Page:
A guide to economics, statistics and finance that explores the mathematical foundations underling econometric methods
An Introduction to Econometric Theory offers a text to help in the mastery of the mathematics that underlie econometric methods and includes a detailed study of matrix algebra and distribution theory. Designed to be an accessible resource, the text explains in clear language why things are being done, and how previous material informs a current argument. The style is deliberately informal with numbered theorems and lemmas avoided. However, very few technical results are quoted without some form of explanation, demonstration or proof.
The author — a noted expert in the field — covers a wealth of topics including: simple regression, basic matrix algebra, the general linear model, distribution theory, the normal distribution, properties of least squares, unbiasedness and efficiency, eigenvalues, statistical inference in regression, t and F tests, the partitioned regression, specification analysis, random regressor theory, introduction to asymptotics and maximum likelihood. Each of the chapters is supplied with a collection of exercises, some of which are straightforward and others more challenging. This important text:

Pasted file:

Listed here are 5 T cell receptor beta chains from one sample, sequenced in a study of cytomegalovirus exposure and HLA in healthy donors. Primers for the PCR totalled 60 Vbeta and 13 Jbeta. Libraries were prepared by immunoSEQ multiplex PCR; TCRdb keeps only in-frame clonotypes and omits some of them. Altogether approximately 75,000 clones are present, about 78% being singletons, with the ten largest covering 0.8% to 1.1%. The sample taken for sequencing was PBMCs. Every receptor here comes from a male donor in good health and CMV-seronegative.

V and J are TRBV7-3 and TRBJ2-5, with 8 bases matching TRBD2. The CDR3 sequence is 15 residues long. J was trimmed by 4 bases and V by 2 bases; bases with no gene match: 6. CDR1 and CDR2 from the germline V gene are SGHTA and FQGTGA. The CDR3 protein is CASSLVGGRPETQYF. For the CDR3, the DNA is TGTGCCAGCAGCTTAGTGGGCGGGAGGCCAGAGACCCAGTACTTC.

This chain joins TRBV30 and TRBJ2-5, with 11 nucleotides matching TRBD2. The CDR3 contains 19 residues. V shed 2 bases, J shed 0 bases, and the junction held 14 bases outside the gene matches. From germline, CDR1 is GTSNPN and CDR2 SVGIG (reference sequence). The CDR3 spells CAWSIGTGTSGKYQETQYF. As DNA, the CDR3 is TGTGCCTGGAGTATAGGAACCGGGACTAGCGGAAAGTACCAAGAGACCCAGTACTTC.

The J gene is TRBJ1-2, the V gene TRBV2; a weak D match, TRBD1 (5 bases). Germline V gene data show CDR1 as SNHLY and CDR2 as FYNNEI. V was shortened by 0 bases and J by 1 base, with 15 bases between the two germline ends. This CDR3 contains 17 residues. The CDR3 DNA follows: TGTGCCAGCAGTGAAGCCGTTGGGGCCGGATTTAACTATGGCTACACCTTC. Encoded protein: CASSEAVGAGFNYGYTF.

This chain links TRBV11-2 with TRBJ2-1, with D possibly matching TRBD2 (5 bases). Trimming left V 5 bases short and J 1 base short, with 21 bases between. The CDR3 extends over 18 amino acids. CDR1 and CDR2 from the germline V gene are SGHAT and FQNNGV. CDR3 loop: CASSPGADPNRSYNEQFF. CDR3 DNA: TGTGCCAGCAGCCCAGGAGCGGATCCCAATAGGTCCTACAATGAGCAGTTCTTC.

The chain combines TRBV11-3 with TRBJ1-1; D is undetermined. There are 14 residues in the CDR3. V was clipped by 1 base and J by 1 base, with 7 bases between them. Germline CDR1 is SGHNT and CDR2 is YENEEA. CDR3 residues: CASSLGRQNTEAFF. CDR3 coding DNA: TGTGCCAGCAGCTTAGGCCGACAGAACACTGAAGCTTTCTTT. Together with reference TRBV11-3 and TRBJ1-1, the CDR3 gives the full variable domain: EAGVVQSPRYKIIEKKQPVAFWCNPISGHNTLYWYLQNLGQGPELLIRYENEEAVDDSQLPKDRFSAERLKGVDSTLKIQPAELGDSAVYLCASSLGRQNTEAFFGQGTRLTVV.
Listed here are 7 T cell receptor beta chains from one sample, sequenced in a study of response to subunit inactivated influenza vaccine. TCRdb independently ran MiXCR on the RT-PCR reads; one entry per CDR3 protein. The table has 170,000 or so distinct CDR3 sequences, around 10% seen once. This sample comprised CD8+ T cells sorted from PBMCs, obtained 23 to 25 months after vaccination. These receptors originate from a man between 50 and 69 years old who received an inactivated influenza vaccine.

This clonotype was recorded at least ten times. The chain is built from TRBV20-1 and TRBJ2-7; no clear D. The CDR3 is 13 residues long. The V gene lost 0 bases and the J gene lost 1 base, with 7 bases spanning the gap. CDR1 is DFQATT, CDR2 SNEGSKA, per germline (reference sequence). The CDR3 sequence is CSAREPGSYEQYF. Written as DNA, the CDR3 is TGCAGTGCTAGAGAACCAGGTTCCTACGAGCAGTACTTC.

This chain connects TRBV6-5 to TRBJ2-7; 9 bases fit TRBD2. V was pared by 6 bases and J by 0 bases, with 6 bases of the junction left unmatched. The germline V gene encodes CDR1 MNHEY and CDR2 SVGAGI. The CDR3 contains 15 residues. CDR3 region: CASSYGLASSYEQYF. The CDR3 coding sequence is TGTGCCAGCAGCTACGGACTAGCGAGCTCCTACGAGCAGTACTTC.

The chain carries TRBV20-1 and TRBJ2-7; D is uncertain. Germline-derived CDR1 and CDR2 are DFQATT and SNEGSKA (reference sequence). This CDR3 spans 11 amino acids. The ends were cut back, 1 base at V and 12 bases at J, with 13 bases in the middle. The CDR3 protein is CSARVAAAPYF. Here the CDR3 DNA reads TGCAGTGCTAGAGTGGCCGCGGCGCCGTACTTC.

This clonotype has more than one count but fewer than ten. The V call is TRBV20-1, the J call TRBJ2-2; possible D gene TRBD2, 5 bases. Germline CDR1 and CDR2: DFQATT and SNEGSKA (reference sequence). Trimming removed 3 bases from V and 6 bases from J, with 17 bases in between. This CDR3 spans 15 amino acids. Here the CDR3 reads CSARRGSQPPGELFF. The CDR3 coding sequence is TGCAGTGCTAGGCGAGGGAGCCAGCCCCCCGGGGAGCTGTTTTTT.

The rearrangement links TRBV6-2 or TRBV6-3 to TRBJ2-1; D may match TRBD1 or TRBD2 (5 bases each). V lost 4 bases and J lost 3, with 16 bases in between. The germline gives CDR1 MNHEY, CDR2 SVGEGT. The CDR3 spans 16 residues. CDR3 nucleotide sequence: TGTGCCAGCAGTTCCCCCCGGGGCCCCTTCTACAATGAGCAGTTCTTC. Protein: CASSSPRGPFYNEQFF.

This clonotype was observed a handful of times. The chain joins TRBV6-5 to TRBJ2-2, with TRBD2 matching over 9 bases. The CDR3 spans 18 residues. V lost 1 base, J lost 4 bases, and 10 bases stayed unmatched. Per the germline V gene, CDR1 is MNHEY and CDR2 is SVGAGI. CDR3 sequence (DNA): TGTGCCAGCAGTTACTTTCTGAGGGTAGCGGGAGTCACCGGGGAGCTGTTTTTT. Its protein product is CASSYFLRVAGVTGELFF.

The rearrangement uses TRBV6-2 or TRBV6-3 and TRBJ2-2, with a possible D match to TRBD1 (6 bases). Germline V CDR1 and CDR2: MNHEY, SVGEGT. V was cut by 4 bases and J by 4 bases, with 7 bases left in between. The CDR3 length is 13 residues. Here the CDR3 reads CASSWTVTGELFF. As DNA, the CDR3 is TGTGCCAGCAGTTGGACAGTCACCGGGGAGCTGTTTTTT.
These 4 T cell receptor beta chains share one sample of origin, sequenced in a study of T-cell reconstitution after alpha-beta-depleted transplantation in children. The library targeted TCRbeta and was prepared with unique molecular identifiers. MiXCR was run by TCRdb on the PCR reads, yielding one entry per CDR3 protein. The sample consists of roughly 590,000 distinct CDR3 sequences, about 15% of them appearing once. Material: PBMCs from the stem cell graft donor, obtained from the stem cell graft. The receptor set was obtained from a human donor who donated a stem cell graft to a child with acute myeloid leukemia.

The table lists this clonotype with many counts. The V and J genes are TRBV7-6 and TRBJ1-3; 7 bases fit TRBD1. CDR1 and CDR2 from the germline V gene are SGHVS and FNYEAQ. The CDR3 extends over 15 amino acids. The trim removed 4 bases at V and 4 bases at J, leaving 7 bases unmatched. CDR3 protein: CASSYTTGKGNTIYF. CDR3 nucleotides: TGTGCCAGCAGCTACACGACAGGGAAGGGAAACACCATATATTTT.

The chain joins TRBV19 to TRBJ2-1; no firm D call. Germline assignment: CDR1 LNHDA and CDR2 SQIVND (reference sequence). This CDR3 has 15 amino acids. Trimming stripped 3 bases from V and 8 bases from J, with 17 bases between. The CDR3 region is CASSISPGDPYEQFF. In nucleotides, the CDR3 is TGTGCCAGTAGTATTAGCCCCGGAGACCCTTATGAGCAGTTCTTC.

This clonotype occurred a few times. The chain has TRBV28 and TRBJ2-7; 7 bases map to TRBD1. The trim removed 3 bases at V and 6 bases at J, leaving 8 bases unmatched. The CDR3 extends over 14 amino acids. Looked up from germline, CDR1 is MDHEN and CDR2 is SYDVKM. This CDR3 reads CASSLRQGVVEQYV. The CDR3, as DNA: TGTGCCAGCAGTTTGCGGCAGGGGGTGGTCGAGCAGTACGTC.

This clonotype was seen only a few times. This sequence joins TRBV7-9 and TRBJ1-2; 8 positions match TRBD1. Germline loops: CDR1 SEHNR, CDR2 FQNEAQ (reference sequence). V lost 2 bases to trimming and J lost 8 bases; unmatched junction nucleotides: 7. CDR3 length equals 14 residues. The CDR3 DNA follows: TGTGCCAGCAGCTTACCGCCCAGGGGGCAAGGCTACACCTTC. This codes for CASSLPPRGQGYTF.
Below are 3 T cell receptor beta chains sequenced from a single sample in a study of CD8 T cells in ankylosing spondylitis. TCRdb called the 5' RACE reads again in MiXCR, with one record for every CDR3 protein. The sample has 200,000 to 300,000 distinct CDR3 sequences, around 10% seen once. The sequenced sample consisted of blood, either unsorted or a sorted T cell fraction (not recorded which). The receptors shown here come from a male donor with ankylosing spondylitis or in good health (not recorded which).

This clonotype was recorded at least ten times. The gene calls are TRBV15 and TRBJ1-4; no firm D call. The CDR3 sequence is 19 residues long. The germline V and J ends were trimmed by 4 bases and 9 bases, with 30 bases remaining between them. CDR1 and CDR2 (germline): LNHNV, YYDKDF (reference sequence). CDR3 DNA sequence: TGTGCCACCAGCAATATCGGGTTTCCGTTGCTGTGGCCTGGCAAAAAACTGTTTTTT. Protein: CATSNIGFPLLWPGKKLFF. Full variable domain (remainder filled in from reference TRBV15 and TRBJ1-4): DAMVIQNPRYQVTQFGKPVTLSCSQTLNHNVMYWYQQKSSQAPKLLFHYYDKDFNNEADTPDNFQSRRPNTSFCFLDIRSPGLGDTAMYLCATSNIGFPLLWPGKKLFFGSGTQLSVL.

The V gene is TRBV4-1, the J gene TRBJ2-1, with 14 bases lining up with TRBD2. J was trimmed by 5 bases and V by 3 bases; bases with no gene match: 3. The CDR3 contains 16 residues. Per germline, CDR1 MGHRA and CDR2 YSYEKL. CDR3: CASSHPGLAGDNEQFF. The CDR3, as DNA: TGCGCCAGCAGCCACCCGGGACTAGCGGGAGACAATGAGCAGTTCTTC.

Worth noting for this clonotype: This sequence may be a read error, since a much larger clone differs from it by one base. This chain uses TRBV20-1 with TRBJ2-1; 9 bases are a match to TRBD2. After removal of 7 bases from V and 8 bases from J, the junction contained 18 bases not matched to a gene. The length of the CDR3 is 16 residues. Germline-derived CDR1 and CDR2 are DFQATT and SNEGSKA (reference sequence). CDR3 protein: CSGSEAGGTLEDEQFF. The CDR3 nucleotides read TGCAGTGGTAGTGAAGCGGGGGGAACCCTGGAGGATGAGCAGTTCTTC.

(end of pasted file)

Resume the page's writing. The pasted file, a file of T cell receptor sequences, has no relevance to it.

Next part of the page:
-Presents a guide for teaching econometric methods to undergraduate and graduate students of economics, statistics or finance
-Offers proven classroom-tested material
-Contains sets of exercises that accompany each chapter
-Includes a companion website that hosts additional materials, solution manual and lecture slides
Written for undergraduates and graduate students of economics, statistics or finance, An Introduction to Econometric Theory is an essential beginner's guide to the underpinnings of econometrics.